Be your own “lead investor”


Be your own “lead investor”

A common complaint of startup founders is that VCs take forever to do anything. This is especially true when looking for that magical “lead” investor, defined as someone who can put in a significant amount of money, agree on a term sheet with you, and if necessary, syndicate the deal in order to fill a round. At the seed stage, this complaint is lame!



Let’s say you are trying to raise a $1 million seed round. The classic way of doing this was to speak to numerous investors, hoping that one will be willing to step forward as a lead investor by offering a term sheet for half the round ($500,000). But for most startups, it’s tough to get an investor to step forward, as many investors don’t feel comfortable without social proof, and want to know “who else is in” before committing. On the other hand, due to FOMO, most investors will ask you to keep them “in the loop” and don’t give a definitive no.


This harmful dynamic of syndicates can be managed by finding a “mini-lead” willing to negotiate with you and by offering them a term sheet. Combining 2-3 mini-leads makes it easier for them to move forward, removes some of the investor fear of being alone in an under financed company, and allows you to tell others you are in term sheet stage. In fact, it makes it less likely that an investor will back out on their own, as they are now accountable to their co-investors in the round in addition to you.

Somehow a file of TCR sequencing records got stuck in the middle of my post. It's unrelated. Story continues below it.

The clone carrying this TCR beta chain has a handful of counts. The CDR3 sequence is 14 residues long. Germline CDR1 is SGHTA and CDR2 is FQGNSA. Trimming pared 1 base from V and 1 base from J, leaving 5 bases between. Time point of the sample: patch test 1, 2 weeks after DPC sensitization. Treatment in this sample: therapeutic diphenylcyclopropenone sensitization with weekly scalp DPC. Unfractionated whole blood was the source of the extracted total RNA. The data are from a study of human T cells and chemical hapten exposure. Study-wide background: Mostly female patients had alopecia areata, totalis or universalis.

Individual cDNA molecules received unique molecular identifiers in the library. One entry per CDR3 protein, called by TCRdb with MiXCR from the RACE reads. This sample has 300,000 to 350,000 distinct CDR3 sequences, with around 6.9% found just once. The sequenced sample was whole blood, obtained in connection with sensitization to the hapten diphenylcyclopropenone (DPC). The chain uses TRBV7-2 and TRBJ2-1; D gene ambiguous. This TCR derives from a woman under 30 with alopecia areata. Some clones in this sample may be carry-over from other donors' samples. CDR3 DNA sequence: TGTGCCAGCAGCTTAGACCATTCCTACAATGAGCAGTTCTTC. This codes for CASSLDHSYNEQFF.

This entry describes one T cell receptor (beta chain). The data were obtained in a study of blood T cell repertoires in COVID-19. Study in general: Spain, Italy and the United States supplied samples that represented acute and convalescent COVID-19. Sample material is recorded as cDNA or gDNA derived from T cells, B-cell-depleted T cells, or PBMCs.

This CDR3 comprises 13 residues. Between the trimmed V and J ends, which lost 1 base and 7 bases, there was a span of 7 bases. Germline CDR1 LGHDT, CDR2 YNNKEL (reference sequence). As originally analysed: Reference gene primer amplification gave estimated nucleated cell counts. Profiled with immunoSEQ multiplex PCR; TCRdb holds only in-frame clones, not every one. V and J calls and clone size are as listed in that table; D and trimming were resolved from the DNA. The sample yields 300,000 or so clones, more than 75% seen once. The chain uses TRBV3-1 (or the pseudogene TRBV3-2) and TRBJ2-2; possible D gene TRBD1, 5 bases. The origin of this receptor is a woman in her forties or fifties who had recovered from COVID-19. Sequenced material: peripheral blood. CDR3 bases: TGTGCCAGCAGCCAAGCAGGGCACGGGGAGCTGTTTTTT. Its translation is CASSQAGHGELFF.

Going back to the example $1 million round above, you offer a term sheet to one investor that typically writes $300,000 checks, a second investor that writes $200,000 checks, and a third more passive investor that writes $100,000 checks. Assuming you can get one respected investor to negotiate with you and the others to agree to the conditions that the first set, you now have a “lead”. By simultaneously reaching consensus among a few mini-leads around one term sheet, you can then proceed as a normal round and keep momentum, allowing you to more easily round-up the smaller investors.


Of course, only the best fundraisers can pull this off, as negotiations with multiple party’s have the potential to spin out of control. But if you successfully manage this process, you can end up with more favorable terms than you may have otherwise received (since the initial terms started with your offer) and can end up with a nice base of “lead” investors for future support without facing the issues of a “party round”.


Be your own “lead investor”


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